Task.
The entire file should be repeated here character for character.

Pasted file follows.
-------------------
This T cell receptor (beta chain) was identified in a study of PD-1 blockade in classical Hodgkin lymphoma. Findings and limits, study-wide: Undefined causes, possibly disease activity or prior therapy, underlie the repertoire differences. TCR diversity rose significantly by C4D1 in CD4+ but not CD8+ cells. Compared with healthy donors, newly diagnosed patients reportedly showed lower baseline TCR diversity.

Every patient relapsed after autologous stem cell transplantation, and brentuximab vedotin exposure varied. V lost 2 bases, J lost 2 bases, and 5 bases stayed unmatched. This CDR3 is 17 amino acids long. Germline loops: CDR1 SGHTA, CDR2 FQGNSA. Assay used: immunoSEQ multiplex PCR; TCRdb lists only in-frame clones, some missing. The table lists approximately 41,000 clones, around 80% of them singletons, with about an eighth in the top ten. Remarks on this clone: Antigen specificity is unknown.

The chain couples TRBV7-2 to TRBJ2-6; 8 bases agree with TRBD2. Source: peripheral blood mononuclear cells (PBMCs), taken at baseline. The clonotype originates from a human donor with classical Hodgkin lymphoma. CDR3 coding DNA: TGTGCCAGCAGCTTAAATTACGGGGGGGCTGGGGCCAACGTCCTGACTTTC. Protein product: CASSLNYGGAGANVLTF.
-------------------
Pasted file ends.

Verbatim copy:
This T cell receptor (beta chain) was identified in a study of PD-1 blockade in classical Hodgkin lymphoma. Findings and limits, study-wide: Undefined causes, possibly disease activity or prior therapy, underlie the repertoire differences. TCR diversity rose significantly by C4D1 in CD4+ but not CD8+ cells. Compared with healthy donors, newly diagnosed patients reportedly showed lower baseline TCR diversity.

Every patient relapsed after autologous stem cell transplantation, and brentuximab vedotin exposure varied. V lost 2 bases, J lost 2 bases, and 5 bases stayed unmatched. This CDR3 is 17 amino acids long. Germline loops: CDR1 SGHTA, CDR2 FQGNSA. Assay used: immunoSEQ multiplex PCR; TCRdb lists only in-frame clones, some missing. The table lists approximately 41,000 clones, around 80% of them singletons, with about an eighth in the top ten. Remarks on this clone: Antigen specificity is unknown.

The chain couples TRBV7-2 to TRBJ2-6; 8 bases agree with TRBD2. Source: peripheral blood mononuclear cells (PBMCs), taken at baseline. The clonotype originates from a human donor with classical Hodgkin lymphoma. CDR3 coding DNA: TGTGCCAGCAGCTTAAATTACGGGGGGGCTGGGGCCAACGTCCTGACTTTC. Protein product: CASSLNYGGAGANVLTF.